Seven Years of Plenty or The Bible Told Me So

Seven years and four months ago, President George W. Bush signed the second greatest tax cutting bill in American history, setting off the biggest spending joy-ride we have ever experienced. Savings dropped, credit card debt soared, and most everybody thought it would last forever. Six years, nine months, and seventeen days later, J.P. Morgan and the U.S. Treasury bailed out Bear Stearns, and it was apparent that the joy-ride was over.

That's close enough to seven years to remind me of something I wrote on my old blog, "Me & Ted Against the World", just after the tax bill was passed. Though not a religious man myself, I realized that many in the new Republican administration and in Congress were deeply devoted to the Bible, and I thought that perhaps an argument based on the Bible might convince them that the tax cut was imprudent, and they should repeal it.

I took my text from Genesis, chapter 41, verses 14 through 57, Joseph's exaltation in Egypt, for George Bush had come unto Washington with a large surplus, and he dreamed that because of it he could cut taxes. In Genesis 41, the Pharaoh has dream -- you know, the seven fat cows, the seven skinny cows, and he didn't understand it. And then came the seven good ears of corn, and the seven thin ears of corn. So, on the recommendation of his chief butler, the Pharaoh reached out to Joseph and asked Joseph what was the meaning of his, the Pharaoh's, dreams.

And Joseph explained the dreams, saying to Pharaoh: "What God is supposed to do he showeth unto Pharaoh. Behold, there comes seven years of great plenty throughout the land of Egypt: And there shall arise after them seven years of famine; and all the plenty shall be forgotten in the land of Egypt; and the famine shall consume the land... it shall be very grievous."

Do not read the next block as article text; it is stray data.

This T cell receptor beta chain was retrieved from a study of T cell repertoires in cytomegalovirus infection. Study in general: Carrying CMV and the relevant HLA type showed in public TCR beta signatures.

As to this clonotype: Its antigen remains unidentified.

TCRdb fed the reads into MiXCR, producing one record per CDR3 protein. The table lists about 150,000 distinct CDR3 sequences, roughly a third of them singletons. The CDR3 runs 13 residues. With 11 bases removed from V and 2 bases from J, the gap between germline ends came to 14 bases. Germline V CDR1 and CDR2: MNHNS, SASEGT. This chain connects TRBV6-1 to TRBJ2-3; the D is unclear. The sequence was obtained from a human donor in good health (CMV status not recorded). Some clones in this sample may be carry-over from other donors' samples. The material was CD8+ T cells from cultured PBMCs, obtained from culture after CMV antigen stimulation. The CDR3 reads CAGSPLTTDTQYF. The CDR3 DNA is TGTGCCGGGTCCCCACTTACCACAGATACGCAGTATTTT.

And Joseph said: "Let Pharaoh appoint officers over the land, and take the fifth part of the land of Egypt in the seven plenteous years. And let them gather all the food of those good years that come, and lay up corn under the hand of Pharaoh, and let them keep food in the cities. And that food shall be for store to the land against the seven years of famine, which shall be in the land of Egypt; that the land perish not through the famine."

Ignoring the biblical language, and translating Joseph's recommendation into ordinary English, Joseph said set a tax of 20% on all of Egypt's GDP and save it for the bad years. So that when, "the seven years of plenteousness, that was in the land of Egypt, were ended. And the seven years of dearth began to come...and the dearth was in all lands; but in all the land of Egypt there was bread...And Joseph opened all the storehouses, and sold unto the Egyptians;...all countries came into Egypt to Joseph for to buy corn..."

So, by virtue of the Pharaoh's 20% levy, Egypt became the breadbasket and the superpower of the ancient Middle East. When all the world was in deficit, Egypt had a surplus.

By contrast, over the last seven years the U.S. natural debt has almost doubled, rising from five point seven trillion dollars to ten and a half trillion dollars now. It is expected to exceed eleven trillion by the time President Bush leaves office.

It is said that even the Devil may quote scripture, and when in 2001 I cited scripture on my website, I did not expect even the most Evangelical of politicians to take it seriously. Of course, they did not. Looking back now, after our digital boomlet bust, and our housing bubble burst, it is easy to say that we should have raised taxes during our times of "plenteousness". We didn't, and now the wisest economists in both our parties tell us that we cannot raise taxes in a recession -- it would be "counter productive".

In the Bible, God sent Pharaoh a dream, instructing him to appropriate one-fifth of all Egyptian produce and store it for the coming famine. That's a twenty percent tax-hike. Unfortunately, George W. Bush was, and so far as I know, still is, a prisoner of the "American Dream", that the free market will make us all rich and solve all of our problems. Now, in our time of need, our store house is empty and our only remedy is to keep the presses printing greenbacks. Those of us who do not sink under the coming depression, will wither under the burden of the coming inflation.

Since we didn't raise taxes in 2001, our time of surplus, and the wisest economists in both our parties say we can't raise taxes now, as we face a depression; how will we ever be able manage our growing-by-$3.87-billion-a-day* national debt? We're stuck between a rock and a hard place. Maybe we should've listened to the Bible?

* See U.S. National Debt Clock, http://www.brillig.com/debt_clock/